‘Elite athletes need to be routinely screened for mental health symptoms’ is one of the key findings of an Orygen survey of 749 AIS-supported athletes, with one in five reporting they had previously sought treatment for a mental health problem.
AIS Director of Athlete Wellbeing and Engagement Matti Clements says athletes are already screened across a range of metrics such as sleep, nutrition and injury and mental health should be treated no differently.
“We need to address the everyday wellness of our athletes rather than wait for a situation to reach crisis point and then intervene,” Clements said.
“Many people think that accessing mental health support is only for someone with a major issue or concern but that is not the case at all. We encourage athletes to use the services we have available to just check in, talk to someone about what is happening in their life and help them to understand and work through any concerns they may have.
“This is why the AIS Mental Health Referral Network offers a wide range of services, from basic mental wellness checks to comprehensive clinical treatment plans.
“When managing physical injuries, prevention is always better than a cure and mental health should be looked at through the same lens.”
The survey found that athletes were significantly more likely to report ‘high to very high’ psychological distress compared to general community norms (17.15 per cent versus 9.5 per cent), and more likely to report symptoms of depression and anxiety at a level that would warrant professional health care. The findings are published online in Sports Medicine.
Interestingly, the survey also found that elite athletes report better life satisfaction, self-esteem and body satisfaction, and lower rates of risky alcohol consumption and lower problem gambling compared to other Australians.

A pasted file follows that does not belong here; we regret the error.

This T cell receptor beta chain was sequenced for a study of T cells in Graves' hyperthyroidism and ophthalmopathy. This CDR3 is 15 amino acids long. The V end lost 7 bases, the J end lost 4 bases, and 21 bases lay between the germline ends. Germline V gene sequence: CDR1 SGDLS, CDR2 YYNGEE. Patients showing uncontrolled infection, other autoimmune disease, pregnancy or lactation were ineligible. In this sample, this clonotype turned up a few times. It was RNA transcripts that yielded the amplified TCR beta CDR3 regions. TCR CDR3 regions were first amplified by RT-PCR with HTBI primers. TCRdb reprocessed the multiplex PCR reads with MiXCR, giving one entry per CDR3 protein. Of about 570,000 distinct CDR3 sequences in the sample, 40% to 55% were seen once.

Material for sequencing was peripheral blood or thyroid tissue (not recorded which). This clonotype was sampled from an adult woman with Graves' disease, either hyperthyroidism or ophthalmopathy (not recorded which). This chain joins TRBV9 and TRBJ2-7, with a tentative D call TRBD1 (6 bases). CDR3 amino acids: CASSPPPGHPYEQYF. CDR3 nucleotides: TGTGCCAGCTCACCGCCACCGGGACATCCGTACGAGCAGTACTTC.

Orygen Associate Professor Rosemary Purcell explained: “while the results may seem contradictory, it makes sense that elite athletes who are doing what they love day-in, and day-out will have high levels of life satisfaction. At the same time, it’s stressful for them to deal with constant high expectations of success, frequent travel or the risk of injury, on top of the general life stressors they face like the rest of us.”
“We need to make sure that mental health needs are also being identified as early as possible to prevent issues from worsening and providing proper support and treatment. It’s a case of ‘if you don’t ask, they won’t tell,’ so screening is definitely needed,” Associate Professor Purcell said.
“These findings mirror what’s being reported in elite or professional sports worldwide. Roughly one in three elite athletes report experiencing symptoms of anxiety and depression, although the rate may fluctuate depending on when the survey is conducted, such as in or out of season, or the type of sport”
“The findings of the AIS survey point to how critical it is for elite sport organisations and those professionals who work within them, to support the mental health of athletes and to recognise that a significant number are likely to experience mental health symptoms and may require clinical care to restore them to optimal health.
“The AIS has been building a comprehensive Athlete Wellbeing and Engagement system to meet the needs of athletes that is informed by research such as this study,”
“This includes prevention programs and supports like the Mental Health Referral Network that encourage athletes to seek help early, through to providing specialist clinical care when needed. No other country has a system like this for athlete mental health.”
The survey will be repeated in March 2020